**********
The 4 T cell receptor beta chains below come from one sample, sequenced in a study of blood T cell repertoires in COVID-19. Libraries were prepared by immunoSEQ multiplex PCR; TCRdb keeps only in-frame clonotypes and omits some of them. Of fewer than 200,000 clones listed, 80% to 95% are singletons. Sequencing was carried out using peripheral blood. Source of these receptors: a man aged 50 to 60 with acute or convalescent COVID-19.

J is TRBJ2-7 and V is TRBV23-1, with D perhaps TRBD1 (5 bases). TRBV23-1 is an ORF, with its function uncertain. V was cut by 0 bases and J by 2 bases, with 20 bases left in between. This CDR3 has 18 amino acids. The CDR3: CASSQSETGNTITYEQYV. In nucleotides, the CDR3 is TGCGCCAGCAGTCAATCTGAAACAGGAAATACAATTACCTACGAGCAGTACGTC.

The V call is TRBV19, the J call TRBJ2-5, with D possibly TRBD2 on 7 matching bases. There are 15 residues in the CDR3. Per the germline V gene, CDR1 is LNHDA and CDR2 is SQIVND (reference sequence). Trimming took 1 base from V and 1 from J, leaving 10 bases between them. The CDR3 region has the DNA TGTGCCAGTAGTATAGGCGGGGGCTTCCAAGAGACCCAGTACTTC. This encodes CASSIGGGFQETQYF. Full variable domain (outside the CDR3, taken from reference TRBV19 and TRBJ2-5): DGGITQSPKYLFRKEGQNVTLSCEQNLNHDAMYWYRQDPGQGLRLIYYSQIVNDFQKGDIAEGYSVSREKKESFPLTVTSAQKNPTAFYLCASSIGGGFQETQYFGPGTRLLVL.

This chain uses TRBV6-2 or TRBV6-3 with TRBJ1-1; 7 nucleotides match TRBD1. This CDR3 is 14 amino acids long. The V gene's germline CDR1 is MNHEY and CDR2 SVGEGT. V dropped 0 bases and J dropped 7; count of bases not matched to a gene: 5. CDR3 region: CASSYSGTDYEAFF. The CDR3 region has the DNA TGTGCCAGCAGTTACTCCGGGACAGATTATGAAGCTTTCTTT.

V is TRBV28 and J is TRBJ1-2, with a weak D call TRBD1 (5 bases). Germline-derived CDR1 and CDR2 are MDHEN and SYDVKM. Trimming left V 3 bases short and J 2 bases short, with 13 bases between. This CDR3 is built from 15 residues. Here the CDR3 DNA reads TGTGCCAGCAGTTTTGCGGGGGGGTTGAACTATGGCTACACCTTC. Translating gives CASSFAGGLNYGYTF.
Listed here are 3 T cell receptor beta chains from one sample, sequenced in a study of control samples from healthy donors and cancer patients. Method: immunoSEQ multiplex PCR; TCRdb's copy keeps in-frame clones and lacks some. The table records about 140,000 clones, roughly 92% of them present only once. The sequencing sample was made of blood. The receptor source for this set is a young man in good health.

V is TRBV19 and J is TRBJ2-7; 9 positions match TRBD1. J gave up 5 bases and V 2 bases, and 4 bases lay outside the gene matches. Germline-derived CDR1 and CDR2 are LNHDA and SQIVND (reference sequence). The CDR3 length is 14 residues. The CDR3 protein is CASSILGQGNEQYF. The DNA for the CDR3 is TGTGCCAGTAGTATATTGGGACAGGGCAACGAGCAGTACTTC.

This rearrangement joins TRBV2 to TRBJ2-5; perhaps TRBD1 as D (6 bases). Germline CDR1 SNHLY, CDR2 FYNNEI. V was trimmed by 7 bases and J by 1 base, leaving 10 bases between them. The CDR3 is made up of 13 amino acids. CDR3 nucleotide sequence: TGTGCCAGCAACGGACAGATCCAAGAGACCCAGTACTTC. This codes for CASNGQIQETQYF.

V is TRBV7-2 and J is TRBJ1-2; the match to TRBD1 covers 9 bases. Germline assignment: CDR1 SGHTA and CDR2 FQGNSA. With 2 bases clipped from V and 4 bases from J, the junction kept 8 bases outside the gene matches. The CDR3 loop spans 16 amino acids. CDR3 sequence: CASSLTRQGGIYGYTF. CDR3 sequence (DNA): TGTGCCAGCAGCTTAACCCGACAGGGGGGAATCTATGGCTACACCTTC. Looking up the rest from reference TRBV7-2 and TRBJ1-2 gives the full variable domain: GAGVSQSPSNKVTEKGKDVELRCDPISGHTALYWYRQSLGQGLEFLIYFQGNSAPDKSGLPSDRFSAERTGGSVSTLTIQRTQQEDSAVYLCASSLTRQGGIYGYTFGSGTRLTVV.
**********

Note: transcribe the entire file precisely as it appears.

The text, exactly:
The 4 T cell receptor beta chains below come from one sample, sequenced in a study of blood T cell repertoires in COVID-19. Libraries were prepared by immunoSEQ multiplex PCR; TCRdb keeps only in-frame clonotypes and omits some of them. Of fewer than 200,000 clones listed, 80% to 95% are singletons. Sequencing was carried out using peripheral blood. Source of these receptors: a man aged 50 to 60 with acute or convalescent COVID-19.

J is TRBJ2-7 and V is TRBV23-1, with D perhaps TRBD1 (5 bases). TRBV23-1 is an ORF, with its function uncertain. V was cut by 0 bases and J by 2 bases, with 20 bases left in between. This CDR3 has 18 amino acids. The CDR3: CASSQSETGNTITYEQYV. In nucleotides, the CDR3 is TGCGCCAGCAGTCAATCTGAAACAGGAAATACAATTACCTACGAGCAGTACGTC.

The V call is TRBV19, the J call TRBJ2-5, with D possibly TRBD2 on 7 matching bases. There are 15 residues in the CDR3. Per the germline V gene, CDR1 is LNHDA and CDR2 is SQIVND (reference sequence). Trimming took 1 base from V and 1 from J, leaving 10 bases between them. The CDR3 region has the DNA TGTGCCAGTAGTATAGGCGGGGGCTTCCAAGAGACCCAGTACTTC. This encodes CASSIGGGFQETQYF. Full variable domain (outside the CDR3, taken from reference TRBV19 and TRBJ2-5): DGGITQSPKYLFRKEGQNVTLSCEQNLNHDAMYWYRQDPGQGLRLIYYSQIVNDFQKGDIAEGYSVSREKKESFPLTVTSAQKNPTAFYLCASSIGGGFQETQYFGPGTRLLVL.

This chain uses TRBV6-2 or TRBV6-3 with TRBJ1-1; 7 nucleotides match TRBD1. This CDR3 is 14 amino acids long. The V gene's germline CDR1 is MNHEY and CDR2 SVGEGT. V dropped 0 bases and J dropped 7; count of bases not matched to a gene: 5. CDR3 region: CASSYSGTDYEAFF. The CDR3 region has the DNA TGTGCCAGCAGTTACTCCGGGACAGATTATGAAGCTTTCTTT.

V is TRBV28 and J is TRBJ1-2, with a weak D call TRBD1 (5 bases). Germline-derived CDR1 and CDR2 are MDHEN and SYDVKM. Trimming left V 3 bases short and J 2 bases short, with 13 bases between. This CDR3 is built from 15 residues. Here the CDR3 DNA reads TGTGCCAGCAGTTTTGCGGGGGGGTTGAACTATGGCTACACCTTC. Translating gives CASSFAGGLNYGYTF.
Listed here are 3 T cell receptor beta chains from one sample, sequenced in a study of control samples from healthy donors and cancer patients. Method: immunoSEQ multiplex PCR; TCRdb's copy keeps in-frame clones and lacks some. The table records about 140,000 clones, roughly 92% of them present only once. The sequencing sample was made of blood. The receptor source for this set is a young man in good health.

V is TRBV19 and J is TRBJ2-7; 9 positions match TRBD1. J gave up 5 bases and V 2 bases, and 4 bases lay outside the gene matches. Germline-derived CDR1 and CDR2 are LNHDA and SQIVND (reference sequence). The CDR3 length is 14 residues. The CDR3 protein is CASSILGQGNEQYF. The DNA for the CDR3 is TGTGCCAGTAGTATATTGGGACAGGGCAACGAGCAGTACTTC.

This rearrangement joins TRBV2 to TRBJ2-5; perhaps TRBD1 as D (6 bases). Germline CDR1 SNHLY, CDR2 FYNNEI. V was trimmed by 7 bases and J by 1 base, leaving 10 bases between them. The CDR3 is made up of 13 amino acids. CDR3 nucleotide sequence: TGTGCCAGCAACGGACAGATCCAAGAGACCCAGTACTTC. This codes for CASNGQIQETQYF.

V is TRBV7-2 and J is TRBJ1-2; the match to TRBD1 covers 9 bases. Germline assignment: CDR1 SGHTA and CDR2 FQGNSA. With 2 bases clipped from V and 4 bases from J, the junction kept 8 bases outside the gene matches. The CDR3 loop spans 16 amino acids. CDR3 sequence: CASSLTRQGGIYGYTF. CDR3 sequence (DNA): TGTGCCAGCAGCTTAACCCGACAGGGGGGAATCTATGGCTACACCTTC. Looking up the rest from reference TRBV7-2 and TRBJ1-2 gives the full variable domain: GAGVSQSPSNKVTEKGKDVELRCDPISGHTALYWYRQSLGQGLEFLIYFQGNSAPDKSGLPSDRFSAERTGGSVSTLTIQRTQQEDSAVYLCASSLTRQGGIYGYTFGSGTRLTVV.